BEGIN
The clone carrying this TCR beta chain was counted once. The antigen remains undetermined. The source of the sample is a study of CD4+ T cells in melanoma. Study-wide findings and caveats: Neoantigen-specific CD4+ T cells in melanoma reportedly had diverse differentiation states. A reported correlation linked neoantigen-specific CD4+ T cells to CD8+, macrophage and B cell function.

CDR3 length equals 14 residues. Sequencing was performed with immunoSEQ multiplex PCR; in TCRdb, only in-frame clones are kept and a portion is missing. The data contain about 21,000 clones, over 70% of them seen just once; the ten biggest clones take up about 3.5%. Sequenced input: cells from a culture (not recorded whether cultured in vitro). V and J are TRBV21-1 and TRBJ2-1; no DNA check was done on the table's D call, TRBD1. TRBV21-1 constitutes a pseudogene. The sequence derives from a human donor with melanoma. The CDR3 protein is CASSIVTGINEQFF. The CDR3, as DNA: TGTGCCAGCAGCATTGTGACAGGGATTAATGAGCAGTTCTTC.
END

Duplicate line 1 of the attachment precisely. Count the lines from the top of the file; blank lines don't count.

The clone carrying this TCR beta chain was counted once. The antigen remains undetermined. The source of the sample is a study of CD4+ T cells in melanoma. Study-wide findings and caveats: Neoantigen-specific CD4+ T cells in melanoma reportedly had diverse differentiation states. A reported correlation linked neoantigen-specific CD4+ T cells to CD8+, macrophage and B cell function.